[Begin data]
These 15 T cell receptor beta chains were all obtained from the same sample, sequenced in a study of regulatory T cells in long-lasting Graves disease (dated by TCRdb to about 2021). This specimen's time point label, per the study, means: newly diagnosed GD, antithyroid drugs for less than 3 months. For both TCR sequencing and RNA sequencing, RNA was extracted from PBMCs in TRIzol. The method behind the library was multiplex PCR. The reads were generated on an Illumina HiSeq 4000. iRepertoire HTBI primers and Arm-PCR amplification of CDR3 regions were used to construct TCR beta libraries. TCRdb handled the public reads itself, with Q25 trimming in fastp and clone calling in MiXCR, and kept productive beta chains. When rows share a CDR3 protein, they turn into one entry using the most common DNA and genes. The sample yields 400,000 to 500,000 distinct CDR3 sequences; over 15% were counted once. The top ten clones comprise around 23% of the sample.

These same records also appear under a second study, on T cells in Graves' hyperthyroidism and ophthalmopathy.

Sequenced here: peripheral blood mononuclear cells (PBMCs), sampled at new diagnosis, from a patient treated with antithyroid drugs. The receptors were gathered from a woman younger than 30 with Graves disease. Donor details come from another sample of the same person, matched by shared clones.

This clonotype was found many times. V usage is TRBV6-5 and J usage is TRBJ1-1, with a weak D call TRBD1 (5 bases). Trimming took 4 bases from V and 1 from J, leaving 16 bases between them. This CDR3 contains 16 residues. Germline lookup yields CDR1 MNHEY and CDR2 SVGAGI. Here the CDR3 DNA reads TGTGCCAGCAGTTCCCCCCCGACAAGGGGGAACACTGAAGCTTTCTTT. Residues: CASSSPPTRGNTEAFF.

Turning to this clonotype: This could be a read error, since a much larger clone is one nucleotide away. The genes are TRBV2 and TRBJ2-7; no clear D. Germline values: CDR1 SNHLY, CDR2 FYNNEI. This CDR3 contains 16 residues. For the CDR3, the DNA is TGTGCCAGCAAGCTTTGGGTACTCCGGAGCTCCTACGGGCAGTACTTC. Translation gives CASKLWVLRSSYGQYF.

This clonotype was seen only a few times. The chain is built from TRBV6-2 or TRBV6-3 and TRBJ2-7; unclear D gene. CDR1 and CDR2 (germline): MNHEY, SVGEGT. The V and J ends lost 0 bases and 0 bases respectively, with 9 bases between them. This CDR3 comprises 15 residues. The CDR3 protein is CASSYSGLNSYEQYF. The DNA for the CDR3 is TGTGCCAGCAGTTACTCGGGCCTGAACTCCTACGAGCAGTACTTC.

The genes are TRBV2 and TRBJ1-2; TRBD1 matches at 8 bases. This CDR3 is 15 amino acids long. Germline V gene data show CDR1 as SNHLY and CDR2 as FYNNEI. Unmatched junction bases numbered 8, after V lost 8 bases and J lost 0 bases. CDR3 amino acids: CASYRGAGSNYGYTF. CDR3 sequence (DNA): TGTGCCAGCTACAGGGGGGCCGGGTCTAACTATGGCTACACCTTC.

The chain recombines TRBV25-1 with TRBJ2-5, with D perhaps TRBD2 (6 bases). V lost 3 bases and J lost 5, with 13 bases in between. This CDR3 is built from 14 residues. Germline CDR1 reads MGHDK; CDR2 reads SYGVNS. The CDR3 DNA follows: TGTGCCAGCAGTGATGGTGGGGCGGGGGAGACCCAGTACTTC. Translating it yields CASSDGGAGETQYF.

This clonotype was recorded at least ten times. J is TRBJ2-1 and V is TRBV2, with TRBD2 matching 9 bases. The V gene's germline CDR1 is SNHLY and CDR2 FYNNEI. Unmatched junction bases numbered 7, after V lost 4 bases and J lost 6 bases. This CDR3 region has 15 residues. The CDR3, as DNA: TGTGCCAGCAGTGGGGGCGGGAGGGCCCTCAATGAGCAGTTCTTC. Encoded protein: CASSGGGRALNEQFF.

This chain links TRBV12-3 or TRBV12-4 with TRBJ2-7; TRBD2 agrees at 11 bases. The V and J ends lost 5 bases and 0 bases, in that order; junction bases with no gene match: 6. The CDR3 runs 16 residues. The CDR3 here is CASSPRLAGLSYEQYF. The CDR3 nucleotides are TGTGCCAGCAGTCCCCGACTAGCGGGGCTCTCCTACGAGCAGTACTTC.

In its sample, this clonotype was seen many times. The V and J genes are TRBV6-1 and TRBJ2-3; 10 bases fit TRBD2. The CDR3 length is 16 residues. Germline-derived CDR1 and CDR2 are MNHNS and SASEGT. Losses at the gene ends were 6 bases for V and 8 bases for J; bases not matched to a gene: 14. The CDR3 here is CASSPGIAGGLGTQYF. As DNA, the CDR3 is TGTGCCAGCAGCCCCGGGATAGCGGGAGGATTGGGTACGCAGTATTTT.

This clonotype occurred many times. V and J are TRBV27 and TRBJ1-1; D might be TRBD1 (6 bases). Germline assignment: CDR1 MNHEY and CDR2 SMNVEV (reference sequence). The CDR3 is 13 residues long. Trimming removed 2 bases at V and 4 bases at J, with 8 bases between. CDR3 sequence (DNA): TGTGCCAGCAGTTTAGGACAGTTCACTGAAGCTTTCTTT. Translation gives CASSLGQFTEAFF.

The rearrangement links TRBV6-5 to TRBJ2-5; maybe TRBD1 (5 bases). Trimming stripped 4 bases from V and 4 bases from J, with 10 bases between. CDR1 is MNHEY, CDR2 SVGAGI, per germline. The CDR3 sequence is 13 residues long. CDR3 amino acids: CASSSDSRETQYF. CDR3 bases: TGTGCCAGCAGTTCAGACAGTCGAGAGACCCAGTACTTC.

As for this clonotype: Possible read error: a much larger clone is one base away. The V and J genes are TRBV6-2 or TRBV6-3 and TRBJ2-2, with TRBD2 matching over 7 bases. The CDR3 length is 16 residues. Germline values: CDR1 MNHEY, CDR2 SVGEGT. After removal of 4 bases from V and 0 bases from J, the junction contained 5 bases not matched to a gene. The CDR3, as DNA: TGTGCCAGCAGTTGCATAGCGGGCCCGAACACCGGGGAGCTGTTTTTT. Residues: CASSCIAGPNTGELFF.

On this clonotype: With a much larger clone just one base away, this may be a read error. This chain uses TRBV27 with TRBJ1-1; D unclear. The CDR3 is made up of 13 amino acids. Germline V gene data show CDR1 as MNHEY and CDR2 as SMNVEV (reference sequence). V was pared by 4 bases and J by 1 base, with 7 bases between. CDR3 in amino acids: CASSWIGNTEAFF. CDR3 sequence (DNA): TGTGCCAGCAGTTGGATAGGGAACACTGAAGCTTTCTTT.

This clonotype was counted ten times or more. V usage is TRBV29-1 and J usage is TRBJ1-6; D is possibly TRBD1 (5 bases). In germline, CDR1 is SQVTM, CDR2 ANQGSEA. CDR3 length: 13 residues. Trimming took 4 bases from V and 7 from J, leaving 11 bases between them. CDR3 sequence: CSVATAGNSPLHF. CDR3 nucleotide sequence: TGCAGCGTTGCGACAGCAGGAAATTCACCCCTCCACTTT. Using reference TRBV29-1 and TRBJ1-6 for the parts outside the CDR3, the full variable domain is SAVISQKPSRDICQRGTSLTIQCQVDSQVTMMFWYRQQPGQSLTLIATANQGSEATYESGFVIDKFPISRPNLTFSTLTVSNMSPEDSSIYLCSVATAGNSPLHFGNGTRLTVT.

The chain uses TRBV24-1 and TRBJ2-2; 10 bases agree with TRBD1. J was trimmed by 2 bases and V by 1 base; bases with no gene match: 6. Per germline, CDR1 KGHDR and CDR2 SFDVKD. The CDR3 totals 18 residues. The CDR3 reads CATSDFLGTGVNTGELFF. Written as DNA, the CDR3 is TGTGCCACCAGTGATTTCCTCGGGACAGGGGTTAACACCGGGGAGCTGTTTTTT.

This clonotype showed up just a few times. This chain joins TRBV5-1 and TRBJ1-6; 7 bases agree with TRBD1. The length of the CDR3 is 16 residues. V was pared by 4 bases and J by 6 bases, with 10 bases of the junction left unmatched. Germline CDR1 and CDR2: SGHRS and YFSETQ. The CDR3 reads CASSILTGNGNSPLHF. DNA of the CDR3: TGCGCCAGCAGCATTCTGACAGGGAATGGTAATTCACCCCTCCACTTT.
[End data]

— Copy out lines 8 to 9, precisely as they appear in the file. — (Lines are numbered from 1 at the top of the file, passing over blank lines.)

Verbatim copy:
The chain recombines TRBV25-1 with TRBJ2-5, with D perhaps TRBD2 (6 bases). V lost 3 bases and J lost 5, with 13 bases in between. This CDR3 is built from 14 residues. Germline CDR1 reads MGHDK; CDR2 reads SYGVNS. The CDR3 DNA follows: TGTGCCAGCAGTGATGGTGGGGCGGGGGAGACCCAGTACTTC. Translating it yields CASSDGGAGETQYF.

This clonotype was recorded at least ten times. J is TRBJ2-1 and V is TRBV2, with TRBD2 matching 9 bases. The V gene's germline CDR1 is SNHLY and CDR2 FYNNEI. Unmatched junction bases numbered 7, after V lost 4 bases and J lost 6 bases. This CDR3 region has 15 residues. The CDR3, as DNA: TGTGCCAGCAGTGGGGGCGGGAGGGCCCTCAATGAGCAGTTCTTC. Encoded protein: CASSGGGRALNEQFF.